One make or many?
Having been almost all my life a motoring journalist or, as I prefer to consider myself, a motoring enthusiast who writes (a word arranger, in less pedantic terms), I have been unable to concentrate for long on one make of car, and I arn jealous of those who can specialise.
One-make loyalty enables lucky people to acquire a specialist knowledge of the cars they own or enthuse over, which must help the running of them. Even those who do not own actual cars, but collect memorabilia, can concentrate better if they confme their purchases to one make of car or commercial vehicle. And how nice and comfortable to be able to study, thoroughly, just one facet of automobile history!
There are subsidiary advantages of being a one-make specialist, of course. I had an inkling of this during the war, when I happened to possess three 12/50 Alvis cars. One day, in the inevitable hurry to refill the radiator of one of them after its winter draining, I dropped the plug down a roadside drain. Where, in wartime, would I have got a replacement of the right size and thread, you may ask? It was, however, a simple matter to take one from another 12/50 in my shed . . .
The same obviously applies to many interchangeable parts. If a tyre punctured I had the choice of ten other wheels which would fit the Alvis I was about to go motoring in. Punch would have called it a blinding glimpse of the obvious!
Then there is the matter of pride in the particular make of car fancied, and the chance to build up an interesting collection of appropriate models— Austin 7, 12/4 and 20, for example, or large and small Rolls-Royces.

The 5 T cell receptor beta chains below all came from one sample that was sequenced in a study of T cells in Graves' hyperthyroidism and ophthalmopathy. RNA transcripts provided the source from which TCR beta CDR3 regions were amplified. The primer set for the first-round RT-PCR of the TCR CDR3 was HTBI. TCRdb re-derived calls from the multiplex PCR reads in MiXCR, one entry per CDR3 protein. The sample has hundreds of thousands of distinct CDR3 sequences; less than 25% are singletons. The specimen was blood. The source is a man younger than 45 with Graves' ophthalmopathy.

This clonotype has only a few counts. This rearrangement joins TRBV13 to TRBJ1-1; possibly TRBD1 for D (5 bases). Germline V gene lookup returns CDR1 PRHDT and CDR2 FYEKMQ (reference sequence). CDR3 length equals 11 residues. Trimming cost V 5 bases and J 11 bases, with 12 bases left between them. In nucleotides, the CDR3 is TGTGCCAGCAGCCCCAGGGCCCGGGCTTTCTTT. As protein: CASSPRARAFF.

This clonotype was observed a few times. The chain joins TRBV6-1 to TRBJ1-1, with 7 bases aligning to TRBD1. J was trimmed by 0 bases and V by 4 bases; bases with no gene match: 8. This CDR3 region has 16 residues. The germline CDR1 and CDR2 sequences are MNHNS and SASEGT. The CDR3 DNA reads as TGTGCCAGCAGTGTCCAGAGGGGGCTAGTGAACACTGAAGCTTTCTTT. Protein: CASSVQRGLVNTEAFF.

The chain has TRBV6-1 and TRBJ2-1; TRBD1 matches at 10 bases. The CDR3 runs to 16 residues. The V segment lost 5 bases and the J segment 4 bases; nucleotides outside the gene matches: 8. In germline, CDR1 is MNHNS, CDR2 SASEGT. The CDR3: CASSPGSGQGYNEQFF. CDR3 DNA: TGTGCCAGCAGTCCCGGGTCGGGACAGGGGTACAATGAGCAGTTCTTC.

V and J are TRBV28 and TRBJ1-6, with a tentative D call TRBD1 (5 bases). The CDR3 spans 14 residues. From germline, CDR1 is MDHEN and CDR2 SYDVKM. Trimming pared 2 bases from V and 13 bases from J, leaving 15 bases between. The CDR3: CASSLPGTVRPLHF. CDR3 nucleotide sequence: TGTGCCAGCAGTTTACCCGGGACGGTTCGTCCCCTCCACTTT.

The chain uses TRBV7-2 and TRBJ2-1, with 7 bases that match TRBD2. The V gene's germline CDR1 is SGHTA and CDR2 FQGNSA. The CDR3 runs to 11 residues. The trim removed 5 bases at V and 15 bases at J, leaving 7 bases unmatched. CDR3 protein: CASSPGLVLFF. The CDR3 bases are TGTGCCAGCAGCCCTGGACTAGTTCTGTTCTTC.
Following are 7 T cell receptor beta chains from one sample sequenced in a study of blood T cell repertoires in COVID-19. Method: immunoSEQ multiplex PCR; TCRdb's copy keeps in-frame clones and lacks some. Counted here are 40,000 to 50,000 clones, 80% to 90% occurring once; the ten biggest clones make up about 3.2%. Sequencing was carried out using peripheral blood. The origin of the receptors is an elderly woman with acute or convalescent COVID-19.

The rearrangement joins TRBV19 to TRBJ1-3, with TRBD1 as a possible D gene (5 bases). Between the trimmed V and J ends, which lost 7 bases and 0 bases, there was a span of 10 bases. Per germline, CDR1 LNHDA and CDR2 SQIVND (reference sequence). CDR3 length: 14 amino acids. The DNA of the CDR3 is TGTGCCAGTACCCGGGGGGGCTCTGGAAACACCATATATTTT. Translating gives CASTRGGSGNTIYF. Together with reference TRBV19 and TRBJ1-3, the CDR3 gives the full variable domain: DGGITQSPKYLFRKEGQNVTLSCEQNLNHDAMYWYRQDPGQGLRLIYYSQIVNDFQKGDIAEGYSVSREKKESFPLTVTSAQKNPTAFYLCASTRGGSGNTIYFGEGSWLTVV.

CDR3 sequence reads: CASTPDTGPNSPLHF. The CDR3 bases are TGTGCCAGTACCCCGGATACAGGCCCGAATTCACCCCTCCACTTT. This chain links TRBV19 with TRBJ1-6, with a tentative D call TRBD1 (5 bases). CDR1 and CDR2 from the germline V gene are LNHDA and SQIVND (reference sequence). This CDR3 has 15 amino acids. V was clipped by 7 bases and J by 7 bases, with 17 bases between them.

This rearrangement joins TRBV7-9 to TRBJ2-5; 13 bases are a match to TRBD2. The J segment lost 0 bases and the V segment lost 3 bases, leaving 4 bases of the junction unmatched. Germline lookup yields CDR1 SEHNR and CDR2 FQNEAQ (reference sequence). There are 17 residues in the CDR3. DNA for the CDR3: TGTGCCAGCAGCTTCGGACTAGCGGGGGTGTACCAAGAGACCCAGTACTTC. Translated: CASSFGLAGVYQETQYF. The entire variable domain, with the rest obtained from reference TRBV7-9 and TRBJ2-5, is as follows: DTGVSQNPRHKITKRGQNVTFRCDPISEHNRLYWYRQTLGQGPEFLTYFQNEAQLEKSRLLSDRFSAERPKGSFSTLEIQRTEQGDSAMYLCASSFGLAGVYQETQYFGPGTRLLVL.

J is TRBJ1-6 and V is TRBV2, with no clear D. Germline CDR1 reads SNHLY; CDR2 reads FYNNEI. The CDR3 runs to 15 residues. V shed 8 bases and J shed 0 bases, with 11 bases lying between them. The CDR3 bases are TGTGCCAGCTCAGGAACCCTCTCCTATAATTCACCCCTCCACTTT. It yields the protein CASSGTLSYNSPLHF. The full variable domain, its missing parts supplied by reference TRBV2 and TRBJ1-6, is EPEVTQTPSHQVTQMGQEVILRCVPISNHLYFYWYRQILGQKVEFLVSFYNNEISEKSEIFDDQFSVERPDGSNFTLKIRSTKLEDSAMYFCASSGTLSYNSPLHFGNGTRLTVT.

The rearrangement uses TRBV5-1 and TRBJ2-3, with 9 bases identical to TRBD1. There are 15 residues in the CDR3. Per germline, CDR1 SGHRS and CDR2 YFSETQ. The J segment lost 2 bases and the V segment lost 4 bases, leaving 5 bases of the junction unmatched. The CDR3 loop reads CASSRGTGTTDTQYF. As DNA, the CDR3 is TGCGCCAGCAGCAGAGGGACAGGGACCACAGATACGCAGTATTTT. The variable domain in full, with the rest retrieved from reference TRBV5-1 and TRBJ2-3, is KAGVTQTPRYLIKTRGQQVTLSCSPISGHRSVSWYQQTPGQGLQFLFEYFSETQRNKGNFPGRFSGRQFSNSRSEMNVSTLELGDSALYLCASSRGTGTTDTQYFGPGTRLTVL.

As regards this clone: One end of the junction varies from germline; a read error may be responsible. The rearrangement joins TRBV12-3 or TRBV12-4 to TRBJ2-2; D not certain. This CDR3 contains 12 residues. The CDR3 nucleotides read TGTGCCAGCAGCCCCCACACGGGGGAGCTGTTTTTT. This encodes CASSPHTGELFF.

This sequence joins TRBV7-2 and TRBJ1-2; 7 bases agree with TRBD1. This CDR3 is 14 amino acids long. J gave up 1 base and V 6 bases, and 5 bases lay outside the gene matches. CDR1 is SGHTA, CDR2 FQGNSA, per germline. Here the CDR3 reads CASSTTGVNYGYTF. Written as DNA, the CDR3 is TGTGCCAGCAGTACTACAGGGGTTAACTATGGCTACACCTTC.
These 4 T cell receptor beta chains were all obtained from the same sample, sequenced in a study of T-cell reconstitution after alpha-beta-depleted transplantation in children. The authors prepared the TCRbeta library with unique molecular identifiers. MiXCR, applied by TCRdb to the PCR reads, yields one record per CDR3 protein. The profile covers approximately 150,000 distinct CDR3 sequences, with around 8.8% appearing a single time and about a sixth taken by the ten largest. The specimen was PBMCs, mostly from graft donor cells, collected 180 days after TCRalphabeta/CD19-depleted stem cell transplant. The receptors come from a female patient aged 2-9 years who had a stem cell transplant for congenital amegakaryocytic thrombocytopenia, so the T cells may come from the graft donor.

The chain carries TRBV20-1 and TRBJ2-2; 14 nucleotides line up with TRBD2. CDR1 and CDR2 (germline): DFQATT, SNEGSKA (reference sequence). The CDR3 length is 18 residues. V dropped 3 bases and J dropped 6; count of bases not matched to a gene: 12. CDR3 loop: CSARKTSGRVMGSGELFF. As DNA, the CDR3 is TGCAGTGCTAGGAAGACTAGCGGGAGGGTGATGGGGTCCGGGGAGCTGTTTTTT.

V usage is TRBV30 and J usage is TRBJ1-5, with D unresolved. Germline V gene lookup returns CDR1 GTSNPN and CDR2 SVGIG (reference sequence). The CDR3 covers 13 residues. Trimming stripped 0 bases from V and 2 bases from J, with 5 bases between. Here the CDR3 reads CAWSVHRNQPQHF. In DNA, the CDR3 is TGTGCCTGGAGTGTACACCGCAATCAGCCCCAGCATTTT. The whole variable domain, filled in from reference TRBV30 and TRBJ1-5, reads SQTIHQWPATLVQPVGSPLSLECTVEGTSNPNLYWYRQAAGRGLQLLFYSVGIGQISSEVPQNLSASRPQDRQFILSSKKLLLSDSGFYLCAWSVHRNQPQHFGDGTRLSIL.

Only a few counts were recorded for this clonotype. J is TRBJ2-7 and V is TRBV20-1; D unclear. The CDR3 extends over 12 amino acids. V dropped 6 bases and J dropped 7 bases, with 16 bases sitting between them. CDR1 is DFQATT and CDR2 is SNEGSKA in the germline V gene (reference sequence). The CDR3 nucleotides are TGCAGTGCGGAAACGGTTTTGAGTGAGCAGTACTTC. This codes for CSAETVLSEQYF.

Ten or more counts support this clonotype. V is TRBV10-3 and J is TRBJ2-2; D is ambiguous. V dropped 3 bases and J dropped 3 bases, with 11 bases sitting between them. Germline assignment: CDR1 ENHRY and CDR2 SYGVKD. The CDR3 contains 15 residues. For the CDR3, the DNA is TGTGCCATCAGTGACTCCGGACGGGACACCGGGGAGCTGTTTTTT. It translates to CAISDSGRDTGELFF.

One-make loyalty is not confined to the vintage and classic car movement. It began when owners who had good service from a given car in the early days decided to stick to the make which impressed them favourably. Sometimes their children would recall this partiality tor one make, and themselves tend to buy accordingly in later times.
Even today, there are people who concentrate on one make only— Porsche or Ferrari perhaps. The one-make clubs and registers encourage such specialisation and users of one make of car may experience a certain pride when a similar make or model wins a race or rally they are watching.
I am perhaps naive in believing there must be some rub-off on the fellow or girl who has, say, a Renault 5 in the car park, and sees a turbocharged Renault come home victorious in a Grand Prix. Not so naive, maybe; otherwise why do manufacturers of mass-produced cars spend vast sums of money in trying to win rally and race championships, and advertise successes?
A motoring writer is constantly being deflected into thinking about cars of every make, so that although I have a warm regard for the Vauxhall 30/98, believe the 12/50 Alvis to be a very good car, feel a leaning towards Rileys, and regard the A7 as the best of the minors, I have never for long been able to live and breathe in terms of one of those cars.
Nor have I any idea which car breeds the greatest one-make loyalty. It is possible that Rolls-Royce, Bentley and Sunbeam come top or close to the top but that is not to say that those whenever want any make other than, perhaps, Singer or Wolseley are any less enthusiastic or happy.
So I am envious of those able to have one-make loyalties, whether as owners or just followers of the game. But I try to cheer myself up with the thought that, even given the opportunity, I could never match the dedication of the Frazer Nash “Chain Gangsters”, and that, after all, to own or drive a large number of different cars is a means of enjoyably enlarging one’s motoring experiences in a manner not perhaps open to those who remain loyal to one make only. WB